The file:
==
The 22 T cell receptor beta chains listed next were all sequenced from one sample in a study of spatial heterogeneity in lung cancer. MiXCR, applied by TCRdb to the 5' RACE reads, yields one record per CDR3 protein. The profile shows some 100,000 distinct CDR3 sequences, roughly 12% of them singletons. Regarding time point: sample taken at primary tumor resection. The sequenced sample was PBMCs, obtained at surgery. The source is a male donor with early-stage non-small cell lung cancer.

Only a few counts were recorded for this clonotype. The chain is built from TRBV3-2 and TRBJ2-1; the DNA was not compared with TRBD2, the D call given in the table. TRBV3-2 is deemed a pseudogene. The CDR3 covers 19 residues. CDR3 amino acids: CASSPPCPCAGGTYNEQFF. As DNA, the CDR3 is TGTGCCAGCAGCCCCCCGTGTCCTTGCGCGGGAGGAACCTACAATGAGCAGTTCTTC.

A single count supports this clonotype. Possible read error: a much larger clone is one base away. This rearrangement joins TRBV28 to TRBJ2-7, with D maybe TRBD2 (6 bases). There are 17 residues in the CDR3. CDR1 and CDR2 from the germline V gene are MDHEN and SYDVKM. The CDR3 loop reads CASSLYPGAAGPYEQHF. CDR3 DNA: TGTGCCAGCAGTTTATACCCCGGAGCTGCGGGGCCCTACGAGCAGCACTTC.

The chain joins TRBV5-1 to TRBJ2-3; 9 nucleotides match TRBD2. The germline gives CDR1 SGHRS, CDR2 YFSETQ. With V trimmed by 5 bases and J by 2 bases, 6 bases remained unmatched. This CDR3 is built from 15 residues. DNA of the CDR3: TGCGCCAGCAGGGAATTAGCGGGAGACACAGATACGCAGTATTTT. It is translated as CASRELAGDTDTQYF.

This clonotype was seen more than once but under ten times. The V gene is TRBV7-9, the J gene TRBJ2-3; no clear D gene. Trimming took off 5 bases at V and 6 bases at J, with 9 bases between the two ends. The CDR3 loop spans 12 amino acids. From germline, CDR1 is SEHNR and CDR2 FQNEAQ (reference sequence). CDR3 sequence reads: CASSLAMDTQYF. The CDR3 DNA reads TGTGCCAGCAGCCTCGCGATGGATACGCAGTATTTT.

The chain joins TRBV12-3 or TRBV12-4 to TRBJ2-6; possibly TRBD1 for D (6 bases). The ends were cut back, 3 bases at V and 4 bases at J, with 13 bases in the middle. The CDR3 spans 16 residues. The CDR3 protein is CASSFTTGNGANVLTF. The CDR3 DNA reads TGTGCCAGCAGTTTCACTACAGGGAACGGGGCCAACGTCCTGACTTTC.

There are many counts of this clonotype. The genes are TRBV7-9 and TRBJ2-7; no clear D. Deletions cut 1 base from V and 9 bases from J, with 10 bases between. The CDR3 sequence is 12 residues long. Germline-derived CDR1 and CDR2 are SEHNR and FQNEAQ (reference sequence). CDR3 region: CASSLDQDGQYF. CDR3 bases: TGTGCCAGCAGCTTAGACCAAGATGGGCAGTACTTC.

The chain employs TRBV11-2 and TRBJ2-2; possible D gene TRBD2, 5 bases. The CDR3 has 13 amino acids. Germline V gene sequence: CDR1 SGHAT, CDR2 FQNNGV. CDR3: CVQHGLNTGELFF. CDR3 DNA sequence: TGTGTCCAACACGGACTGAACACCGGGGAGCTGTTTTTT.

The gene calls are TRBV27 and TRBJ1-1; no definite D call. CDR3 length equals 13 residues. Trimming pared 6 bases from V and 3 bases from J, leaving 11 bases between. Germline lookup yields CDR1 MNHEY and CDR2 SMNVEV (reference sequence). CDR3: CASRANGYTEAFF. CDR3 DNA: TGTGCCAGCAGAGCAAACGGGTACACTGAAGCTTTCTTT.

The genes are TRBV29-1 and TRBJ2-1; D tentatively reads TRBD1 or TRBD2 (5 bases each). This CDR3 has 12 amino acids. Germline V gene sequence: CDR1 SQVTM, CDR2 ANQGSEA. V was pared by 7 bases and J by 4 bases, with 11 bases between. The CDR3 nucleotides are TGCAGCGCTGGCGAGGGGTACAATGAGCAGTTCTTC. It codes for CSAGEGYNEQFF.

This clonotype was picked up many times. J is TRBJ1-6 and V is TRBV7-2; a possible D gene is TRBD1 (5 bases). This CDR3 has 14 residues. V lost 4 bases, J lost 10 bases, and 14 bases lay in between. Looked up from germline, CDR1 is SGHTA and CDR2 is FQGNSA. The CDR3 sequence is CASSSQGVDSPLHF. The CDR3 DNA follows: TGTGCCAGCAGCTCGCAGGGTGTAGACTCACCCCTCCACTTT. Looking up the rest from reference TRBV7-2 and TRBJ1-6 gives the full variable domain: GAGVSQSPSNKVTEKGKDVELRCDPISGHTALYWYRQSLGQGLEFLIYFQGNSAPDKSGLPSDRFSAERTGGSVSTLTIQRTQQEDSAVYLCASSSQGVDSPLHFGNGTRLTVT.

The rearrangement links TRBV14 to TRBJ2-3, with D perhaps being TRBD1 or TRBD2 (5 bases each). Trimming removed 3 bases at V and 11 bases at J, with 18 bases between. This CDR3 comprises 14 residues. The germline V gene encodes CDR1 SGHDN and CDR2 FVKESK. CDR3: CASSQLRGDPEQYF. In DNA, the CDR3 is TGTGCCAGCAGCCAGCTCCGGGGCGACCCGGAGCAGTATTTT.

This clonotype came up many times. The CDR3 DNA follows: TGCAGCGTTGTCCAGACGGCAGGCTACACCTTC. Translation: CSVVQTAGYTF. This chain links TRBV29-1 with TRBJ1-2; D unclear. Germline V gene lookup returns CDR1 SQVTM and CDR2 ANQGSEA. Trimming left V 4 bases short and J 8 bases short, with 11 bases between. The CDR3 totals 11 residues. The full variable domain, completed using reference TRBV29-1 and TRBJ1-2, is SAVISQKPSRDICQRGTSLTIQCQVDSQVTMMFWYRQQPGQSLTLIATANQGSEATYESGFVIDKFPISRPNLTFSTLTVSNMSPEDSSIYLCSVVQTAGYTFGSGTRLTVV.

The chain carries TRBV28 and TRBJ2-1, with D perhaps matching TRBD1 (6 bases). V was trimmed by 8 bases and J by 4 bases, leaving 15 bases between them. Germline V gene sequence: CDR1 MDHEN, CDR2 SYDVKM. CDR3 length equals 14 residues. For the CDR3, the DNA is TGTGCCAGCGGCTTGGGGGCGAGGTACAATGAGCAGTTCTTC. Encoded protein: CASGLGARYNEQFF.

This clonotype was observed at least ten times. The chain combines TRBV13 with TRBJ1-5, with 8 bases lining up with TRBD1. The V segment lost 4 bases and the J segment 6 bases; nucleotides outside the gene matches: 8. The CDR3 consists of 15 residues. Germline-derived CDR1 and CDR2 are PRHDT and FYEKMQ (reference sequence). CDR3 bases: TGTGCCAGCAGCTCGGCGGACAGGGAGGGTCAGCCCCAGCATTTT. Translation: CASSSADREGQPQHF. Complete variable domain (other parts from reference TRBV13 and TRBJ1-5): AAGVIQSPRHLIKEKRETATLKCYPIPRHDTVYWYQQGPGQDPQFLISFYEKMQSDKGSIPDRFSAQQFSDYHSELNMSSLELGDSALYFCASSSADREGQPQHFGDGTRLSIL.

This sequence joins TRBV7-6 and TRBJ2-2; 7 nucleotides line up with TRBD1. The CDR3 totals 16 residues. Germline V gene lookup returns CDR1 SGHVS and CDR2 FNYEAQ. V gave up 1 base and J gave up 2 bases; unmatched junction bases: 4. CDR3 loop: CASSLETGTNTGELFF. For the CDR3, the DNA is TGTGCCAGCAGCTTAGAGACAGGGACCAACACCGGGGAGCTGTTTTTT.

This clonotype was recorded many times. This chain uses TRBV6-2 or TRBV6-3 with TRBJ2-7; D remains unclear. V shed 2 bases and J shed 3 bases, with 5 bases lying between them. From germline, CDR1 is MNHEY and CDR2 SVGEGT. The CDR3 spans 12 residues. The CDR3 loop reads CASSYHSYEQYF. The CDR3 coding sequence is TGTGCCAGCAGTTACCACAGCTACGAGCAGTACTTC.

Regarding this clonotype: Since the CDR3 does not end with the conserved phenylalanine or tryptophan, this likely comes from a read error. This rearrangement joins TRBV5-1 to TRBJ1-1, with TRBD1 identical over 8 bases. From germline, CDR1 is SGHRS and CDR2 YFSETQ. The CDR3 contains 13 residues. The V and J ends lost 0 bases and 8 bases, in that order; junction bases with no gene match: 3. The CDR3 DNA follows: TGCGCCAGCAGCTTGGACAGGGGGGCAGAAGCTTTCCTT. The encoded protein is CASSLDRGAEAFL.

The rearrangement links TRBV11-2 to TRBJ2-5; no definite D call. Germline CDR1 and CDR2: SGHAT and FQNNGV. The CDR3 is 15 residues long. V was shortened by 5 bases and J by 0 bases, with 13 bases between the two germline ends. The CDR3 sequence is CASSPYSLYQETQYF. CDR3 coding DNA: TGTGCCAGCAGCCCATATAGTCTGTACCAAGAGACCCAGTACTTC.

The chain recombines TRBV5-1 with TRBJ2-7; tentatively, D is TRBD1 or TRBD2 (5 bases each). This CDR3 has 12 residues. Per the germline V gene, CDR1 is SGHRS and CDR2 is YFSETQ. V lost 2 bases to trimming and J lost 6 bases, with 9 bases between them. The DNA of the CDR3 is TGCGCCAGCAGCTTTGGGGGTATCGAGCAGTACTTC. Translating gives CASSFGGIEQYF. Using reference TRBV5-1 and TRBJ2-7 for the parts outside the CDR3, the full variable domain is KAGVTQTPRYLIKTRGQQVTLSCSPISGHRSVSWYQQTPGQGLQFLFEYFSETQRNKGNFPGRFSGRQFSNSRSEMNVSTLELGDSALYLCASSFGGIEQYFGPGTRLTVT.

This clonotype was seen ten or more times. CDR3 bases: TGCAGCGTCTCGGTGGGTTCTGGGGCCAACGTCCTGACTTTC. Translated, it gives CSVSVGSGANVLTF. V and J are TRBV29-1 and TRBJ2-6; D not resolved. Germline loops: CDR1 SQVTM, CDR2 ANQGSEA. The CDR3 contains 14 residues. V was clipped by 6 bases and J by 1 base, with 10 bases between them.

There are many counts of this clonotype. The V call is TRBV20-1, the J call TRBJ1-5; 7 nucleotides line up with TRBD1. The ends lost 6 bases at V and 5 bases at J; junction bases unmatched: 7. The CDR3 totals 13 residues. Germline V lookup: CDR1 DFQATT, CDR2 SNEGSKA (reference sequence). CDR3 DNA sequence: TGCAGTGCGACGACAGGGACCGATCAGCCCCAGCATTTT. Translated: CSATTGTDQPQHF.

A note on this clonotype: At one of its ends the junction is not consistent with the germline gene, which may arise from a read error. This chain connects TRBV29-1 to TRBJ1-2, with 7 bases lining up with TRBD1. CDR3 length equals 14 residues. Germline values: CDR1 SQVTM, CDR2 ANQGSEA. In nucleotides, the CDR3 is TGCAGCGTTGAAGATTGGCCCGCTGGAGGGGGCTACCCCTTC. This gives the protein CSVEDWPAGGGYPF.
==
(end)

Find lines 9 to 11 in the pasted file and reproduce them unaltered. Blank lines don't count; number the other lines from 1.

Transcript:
The gene calls are TRBV27 and TRBJ1-1; no definite D call. CDR3 length equals 13 residues. Trimming pared 6 bases from V and 3 bases from J, leaving 11 bases between. Germline lookup yields CDR1 MNHEY and CDR2 SMNVEV (reference sequence). CDR3: CASRANGYTEAFF. CDR3 DNA: TGTGCCAGCAGAGCAAACGGGTACACTGAAGCTTTCTTT.

The genes are TRBV29-1 and TRBJ2-1; D tentatively reads TRBD1 or TRBD2 (5 bases each). This CDR3 has 12 amino acids. Germline V gene sequence: CDR1 SQVTM, CDR2 ANQGSEA. V was pared by 7 bases and J by 4 bases, with 11 bases between. The CDR3 nucleotides are TGCAGCGCTGGCGAGGGGTACAATGAGCAGTTCTTC. It codes for CSAGEGYNEQFF.

This clonotype was picked up many times. J is TRBJ1-6 and V is TRBV7-2; a possible D gene is TRBD1 (5 bases). This CDR3 has 14 residues. V lost 4 bases, J lost 10 bases, and 14 bases lay in between. Looked up from germline, CDR1 is SGHTA and CDR2 is FQGNSA. The CDR3 sequence is CASSSQGVDSPLHF. The CDR3 DNA follows: TGTGCCAGCAGCTCGCAGGGTGTAGACTCACCCCTCCACTTT. Looking up the rest from reference TRBV7-2 and TRBJ1-6 gives the full variable domain: GAGVSQSPSNKVTEKGKDVELRCDPISGHTALYWYRQSLGQGLEFLIYFQGNSAPDKSGLPSDRFSAERTGGSVSTLTIQRTQQEDSAVYLCASSSQGVDSPLHFGNGTRLTVT.